Thursday, April 1, 2010


Overall I thought Greed was an accurate representation of the book since only a couple things were added or changed. I would have liked to have seen the whole movie so I could watch the visual transformation of the characters at a more gradual pace. Coloring things of importance gold was a great way to draw attention to the particular items that were of high value to different people. Specifically, showing the canaries in yellow made me see it as something important to McTeague, not just as a symbol of family, and made the scene at the end stand out more to me than it did in the book.

I also thought that the movie did a good job of capturing the naturalism of the book, as in the specific ideas Norris had about naturalism. An example of this was near the end, when Marcus is talking to the men about chasing after McTeague, and he tells them that "it's my gold." I thought this was a great way to show the point Norris had about people getting attached to their desires, believing they deserve them, and the chase people will endure in pursuit of those desires.

I don't really consider the acting as "overacting" since at the time this was the only known style of acting, and it fit the medium of the stage. The method acting that we are so used to seeing today was still just an idea in Russia at the time this was filmed. Constantin Stanislavski's company, with its naturalistic acting style, actually did a small tour in the US in 1922-1923 but it would be almost two decades until enough people had been exposed to it, adopted it, and passed it on before it would be the popular form of acting. I thought the film was all that more impressive because of the fact that it was able to convey many of the facets of naturalism without using a naturalistic style of acting.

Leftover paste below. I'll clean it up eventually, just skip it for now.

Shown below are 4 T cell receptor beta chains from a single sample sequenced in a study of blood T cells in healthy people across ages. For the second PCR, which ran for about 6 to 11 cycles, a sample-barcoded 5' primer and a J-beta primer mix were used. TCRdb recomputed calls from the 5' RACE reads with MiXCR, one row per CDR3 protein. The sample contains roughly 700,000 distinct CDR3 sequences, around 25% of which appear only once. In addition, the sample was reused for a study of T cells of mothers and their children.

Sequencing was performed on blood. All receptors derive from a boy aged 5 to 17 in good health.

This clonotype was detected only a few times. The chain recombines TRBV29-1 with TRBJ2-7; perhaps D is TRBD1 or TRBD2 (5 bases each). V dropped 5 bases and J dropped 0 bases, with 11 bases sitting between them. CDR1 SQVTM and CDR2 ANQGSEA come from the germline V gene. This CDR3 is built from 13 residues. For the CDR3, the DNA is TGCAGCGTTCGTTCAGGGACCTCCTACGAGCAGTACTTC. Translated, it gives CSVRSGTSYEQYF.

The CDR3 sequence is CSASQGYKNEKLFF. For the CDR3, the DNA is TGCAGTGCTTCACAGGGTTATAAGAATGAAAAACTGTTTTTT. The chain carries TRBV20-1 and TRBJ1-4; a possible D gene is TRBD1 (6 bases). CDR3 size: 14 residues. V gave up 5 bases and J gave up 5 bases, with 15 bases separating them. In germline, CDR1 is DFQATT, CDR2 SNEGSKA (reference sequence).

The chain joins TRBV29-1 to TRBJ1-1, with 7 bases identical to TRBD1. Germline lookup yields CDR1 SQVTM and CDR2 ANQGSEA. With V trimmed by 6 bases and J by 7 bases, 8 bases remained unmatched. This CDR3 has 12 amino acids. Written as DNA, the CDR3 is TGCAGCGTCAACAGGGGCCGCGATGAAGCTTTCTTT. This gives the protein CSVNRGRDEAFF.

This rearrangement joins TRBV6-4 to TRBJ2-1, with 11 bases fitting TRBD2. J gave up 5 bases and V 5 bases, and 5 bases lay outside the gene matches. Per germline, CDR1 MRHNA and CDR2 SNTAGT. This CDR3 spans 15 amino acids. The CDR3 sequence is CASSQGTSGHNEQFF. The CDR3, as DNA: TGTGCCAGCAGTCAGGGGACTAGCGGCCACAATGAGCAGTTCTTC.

Overall I've enjoyed reading McTeague and the exposure to Norris' ideas about naturalism. It has definitely made me think about things such as environment and heredity vs divine involvement. I think of all the habits that Norris attributed to a certain ethnic group in McTeague, how this was the predominant school of thought back then. It seems laughable to me today to say that someone is more of a money saver, hot tempered, or drinks a lot because it is an intrinsic part of their heredity make-up. Relying on naturalism for an explanation of things seems to me to have been nothing more that doing just the opposite of the previously dominant school of thought that said all was determined by divine intelligence. Maybe the birth of individualism has its roots here? Has humanity looked to the skies, then to nature and now to themselves for the final authority of their lives?


  1. Interesting thoughts, Jefferson. Film acting didn't catch up with Stansislavski until quite a bit later, as you suggest.

  2. Interesting bit of info about Stanislavski and the naturalistic acting style! I never knew where the more modern type of acting originated from.
    I liked your note about how it's laughable (or contemptable) to consider certain attributes hereditary. Out of curiousity, what do you think of assigning certain attributes to people based on when they were born?

  3. I agree with your statement about "overacting", the exagerated actions they make are necessary for us to understand silent films. And I didnt know about Stansislavki introducing that form of acting before this film either. Very interesting!